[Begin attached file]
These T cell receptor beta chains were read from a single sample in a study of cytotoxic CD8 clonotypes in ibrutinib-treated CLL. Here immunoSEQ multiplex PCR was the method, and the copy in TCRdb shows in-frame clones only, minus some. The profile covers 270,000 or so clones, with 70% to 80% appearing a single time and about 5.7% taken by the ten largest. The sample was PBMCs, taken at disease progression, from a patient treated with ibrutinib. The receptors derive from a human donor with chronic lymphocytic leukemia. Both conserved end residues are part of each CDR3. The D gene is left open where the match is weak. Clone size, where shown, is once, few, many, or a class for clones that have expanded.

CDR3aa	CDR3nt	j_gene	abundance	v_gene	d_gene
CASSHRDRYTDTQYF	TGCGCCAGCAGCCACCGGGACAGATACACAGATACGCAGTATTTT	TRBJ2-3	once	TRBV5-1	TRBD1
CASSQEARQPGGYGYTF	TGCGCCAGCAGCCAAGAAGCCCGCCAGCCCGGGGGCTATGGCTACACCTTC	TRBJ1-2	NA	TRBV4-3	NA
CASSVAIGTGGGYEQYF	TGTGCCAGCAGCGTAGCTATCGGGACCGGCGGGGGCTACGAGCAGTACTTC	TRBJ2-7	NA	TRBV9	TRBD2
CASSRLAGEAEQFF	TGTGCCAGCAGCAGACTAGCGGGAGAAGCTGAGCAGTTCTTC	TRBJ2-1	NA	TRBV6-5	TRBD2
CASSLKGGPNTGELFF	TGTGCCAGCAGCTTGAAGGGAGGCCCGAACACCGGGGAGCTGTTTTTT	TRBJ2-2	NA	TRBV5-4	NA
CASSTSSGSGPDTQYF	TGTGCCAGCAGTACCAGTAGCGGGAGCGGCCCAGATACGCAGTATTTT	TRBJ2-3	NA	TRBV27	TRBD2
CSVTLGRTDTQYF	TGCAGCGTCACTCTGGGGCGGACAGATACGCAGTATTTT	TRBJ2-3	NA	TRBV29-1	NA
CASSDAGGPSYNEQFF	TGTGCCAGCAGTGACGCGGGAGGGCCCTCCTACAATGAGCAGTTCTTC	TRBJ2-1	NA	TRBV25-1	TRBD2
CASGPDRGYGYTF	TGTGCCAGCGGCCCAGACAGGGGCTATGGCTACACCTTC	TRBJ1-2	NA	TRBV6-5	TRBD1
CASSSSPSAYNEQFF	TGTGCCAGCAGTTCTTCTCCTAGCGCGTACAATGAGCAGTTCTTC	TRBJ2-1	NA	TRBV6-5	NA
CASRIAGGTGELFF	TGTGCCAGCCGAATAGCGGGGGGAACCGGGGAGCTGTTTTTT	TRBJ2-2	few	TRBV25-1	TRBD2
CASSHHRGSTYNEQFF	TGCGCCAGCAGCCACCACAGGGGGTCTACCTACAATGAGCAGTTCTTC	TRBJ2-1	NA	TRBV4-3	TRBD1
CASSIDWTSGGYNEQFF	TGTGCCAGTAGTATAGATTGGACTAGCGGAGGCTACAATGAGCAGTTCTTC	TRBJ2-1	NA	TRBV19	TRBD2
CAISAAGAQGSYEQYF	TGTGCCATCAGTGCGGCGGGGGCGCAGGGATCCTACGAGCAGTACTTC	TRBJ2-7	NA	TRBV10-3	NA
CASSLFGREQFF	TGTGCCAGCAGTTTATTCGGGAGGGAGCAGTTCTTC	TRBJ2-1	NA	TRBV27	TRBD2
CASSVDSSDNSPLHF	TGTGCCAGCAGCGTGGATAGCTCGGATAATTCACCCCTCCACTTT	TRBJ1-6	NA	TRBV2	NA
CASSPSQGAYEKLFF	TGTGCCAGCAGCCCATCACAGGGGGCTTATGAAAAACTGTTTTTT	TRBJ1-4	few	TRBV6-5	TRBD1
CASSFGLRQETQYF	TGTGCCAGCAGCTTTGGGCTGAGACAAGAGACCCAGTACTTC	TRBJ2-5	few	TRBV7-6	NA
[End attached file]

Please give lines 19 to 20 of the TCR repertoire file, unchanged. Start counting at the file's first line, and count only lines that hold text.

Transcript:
CASSPSQGAYEKLFF	TGTGCCAGCAGCCCATCACAGGGGGCTTATGAAAAACTGTTTTTT	TRBJ1-4	few	TRBV6-5	TRBD1
CASSFGLRQETQYF	TGTGCCAGCAGCTTTGGGCTGAGACAAGAGACCCAGTACTTC	TRBJ2-5	few	TRBV7-6	NA